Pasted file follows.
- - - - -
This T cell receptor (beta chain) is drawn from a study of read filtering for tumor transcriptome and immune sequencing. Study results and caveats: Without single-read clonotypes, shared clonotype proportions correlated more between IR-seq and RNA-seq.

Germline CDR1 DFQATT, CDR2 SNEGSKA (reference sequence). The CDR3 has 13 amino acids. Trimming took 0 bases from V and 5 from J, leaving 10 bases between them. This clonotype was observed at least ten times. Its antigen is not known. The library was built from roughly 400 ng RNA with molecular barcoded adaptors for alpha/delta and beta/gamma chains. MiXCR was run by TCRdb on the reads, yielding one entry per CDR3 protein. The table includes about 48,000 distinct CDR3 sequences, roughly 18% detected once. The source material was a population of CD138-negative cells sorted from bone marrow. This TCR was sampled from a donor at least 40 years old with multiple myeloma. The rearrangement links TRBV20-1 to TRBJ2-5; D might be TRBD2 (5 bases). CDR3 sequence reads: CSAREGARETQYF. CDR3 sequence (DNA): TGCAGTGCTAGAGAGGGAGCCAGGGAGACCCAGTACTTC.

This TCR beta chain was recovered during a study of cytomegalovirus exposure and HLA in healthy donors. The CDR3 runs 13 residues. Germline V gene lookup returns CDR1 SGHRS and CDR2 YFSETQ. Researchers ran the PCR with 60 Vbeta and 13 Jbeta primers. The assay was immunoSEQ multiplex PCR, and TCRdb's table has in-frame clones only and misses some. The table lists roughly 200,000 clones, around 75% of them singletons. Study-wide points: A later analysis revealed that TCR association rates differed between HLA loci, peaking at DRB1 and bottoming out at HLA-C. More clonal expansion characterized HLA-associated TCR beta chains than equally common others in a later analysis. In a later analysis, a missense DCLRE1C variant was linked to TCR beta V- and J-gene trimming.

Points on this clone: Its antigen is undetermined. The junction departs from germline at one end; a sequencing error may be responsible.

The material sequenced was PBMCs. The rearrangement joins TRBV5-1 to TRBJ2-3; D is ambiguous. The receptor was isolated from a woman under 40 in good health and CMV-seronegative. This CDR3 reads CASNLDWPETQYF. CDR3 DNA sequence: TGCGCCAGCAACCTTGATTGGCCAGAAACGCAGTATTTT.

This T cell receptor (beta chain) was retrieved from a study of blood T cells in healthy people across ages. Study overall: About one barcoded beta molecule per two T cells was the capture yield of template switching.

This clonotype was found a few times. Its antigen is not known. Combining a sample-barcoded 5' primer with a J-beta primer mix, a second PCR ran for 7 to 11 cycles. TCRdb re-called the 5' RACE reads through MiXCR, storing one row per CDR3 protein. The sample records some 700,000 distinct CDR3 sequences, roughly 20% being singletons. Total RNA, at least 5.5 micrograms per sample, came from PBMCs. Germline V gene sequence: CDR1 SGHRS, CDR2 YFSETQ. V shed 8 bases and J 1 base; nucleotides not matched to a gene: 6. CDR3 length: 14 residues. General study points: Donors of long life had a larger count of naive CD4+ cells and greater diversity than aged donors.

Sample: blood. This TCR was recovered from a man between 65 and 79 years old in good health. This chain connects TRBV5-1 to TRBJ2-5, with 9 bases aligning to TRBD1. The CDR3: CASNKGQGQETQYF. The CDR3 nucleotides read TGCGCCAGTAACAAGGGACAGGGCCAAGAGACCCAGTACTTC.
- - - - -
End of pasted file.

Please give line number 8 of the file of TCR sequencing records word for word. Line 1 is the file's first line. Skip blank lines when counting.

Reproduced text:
Sample: blood. This TCR was recovered from a man between 65 and 79 years old in good health. This chain connects TRBV5-1 to TRBJ2-5, with 9 bases aligning to TRBD1. The CDR3: CASNKGQGQETQYF. The CDR3 nucleotides read TGCGCCAGTAACAAGGGACAGGGCCAAGAGACCCAGTACTTC.